Knowing-Doing Gap Vacay Win

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My sister Rosie, before her visit, told me clearly that she and her four-year-old just wanted to “relax” while they stayed with us. What that meant, I knew, was that they wanted to chill, build lego, swim, eat healthy food, possibly beach, possibly hike. And that’s it. No sight-seeing, no parties, no plans.

She told me this, I know, as a way of telling herself, as well as myself, not to schedule us up with well-intentioned to-do’s that would result in less joy, more stress, less leisure, more pressure. And even though I knew she was right, before their arrival my mind was spinning with options of activities that would make their trip really special.

Fun, fun, fun things like joint tennis lessons, boat rides, trips to the zoo, the natural history museum, the science museum, the sea center, the downtown playground, the beach restaurant with the excellent french fries, that other place with the views, the park with the ducks, the botanical gardens, the water park — these things were on offer, I was game to give them a whirl.

Our boys were clear: they wanted to stay home and play on their own. Moms could provide breakfast, lunch, snacks, and dinner, bedtime stories, and intermittent on demand assistance as requested and only as requested.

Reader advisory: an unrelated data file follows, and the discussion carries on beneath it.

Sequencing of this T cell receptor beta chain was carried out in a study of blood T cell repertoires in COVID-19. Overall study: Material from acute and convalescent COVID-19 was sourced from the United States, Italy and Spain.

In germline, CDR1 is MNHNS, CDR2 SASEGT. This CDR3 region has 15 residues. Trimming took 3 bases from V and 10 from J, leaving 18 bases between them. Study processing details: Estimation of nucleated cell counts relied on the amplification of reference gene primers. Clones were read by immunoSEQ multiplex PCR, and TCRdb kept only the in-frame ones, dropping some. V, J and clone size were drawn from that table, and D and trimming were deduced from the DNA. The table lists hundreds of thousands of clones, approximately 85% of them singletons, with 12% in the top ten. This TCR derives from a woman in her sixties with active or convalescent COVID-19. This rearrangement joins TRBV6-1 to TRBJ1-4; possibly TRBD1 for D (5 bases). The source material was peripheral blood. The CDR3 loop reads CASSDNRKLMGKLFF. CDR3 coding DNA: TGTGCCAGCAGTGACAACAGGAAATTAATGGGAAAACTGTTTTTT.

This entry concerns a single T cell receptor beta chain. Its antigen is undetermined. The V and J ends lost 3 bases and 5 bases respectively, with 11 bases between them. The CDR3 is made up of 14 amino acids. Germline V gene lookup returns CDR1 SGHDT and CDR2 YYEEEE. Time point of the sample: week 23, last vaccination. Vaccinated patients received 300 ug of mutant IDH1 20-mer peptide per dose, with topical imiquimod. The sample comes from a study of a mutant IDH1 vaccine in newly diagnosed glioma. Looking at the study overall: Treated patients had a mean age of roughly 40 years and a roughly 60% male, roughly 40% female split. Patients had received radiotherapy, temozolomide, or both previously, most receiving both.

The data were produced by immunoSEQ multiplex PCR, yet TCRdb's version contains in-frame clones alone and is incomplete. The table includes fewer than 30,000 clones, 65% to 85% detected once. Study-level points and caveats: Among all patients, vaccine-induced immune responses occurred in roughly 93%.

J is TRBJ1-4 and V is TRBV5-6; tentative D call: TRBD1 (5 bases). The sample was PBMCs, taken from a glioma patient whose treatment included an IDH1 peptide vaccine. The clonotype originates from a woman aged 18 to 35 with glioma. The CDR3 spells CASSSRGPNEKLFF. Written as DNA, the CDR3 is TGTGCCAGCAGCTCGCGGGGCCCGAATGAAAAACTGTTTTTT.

Could we do it? Could Rosie and I resist the urge to push our kids to get out there and do, do, do what we wanted to do, or wanted them to do, more than what they were already doing? 

What they were doing, when left to their own devices, was playing a game involving yelling “Lovie Fun!” while throwing their stuffed animal lovies in the air and running through the house. Also chasing Cleo the cat. And trampolining. And playing catch with stuffed animals from the top bunk in Ax’s room. And of course, lego-ing.

And hours and hours and hours of pool time, which required lifeguarding, witnessing of tricks, goggle management services, and a regular willingness to throw one or the other or both of them in the air while admiring their splashes. Also constant snack provision.

And the boys were in heaven. They loved being in charge, being together, getting to do what they wanted to do the vast majority of the time. We did once drag them to the beach, then had to drag them away. Same with the Natural History museum. But most of the time, the vast majority of the time, when I had the urge to “improve” our situation by changing it, I resisted. And Rosie supported me with that. 

And we took the win. We lounged, we served, we assisted. We let the boys take the lead. We closed that knowing-doing gap and actually did what we knew we should do — much, much less running around than our brains would suggest, than my brain would suggest.  Much less.

And it was awesome. And even fun, fun, fun. And I’m so grateful to have been able to give them and myself this sweet leisurely together time, these truly memorable, connected moments that come in the gaps between the plans, or in the beingness left unplanned and unscheduled.  I’m gonna keep going.

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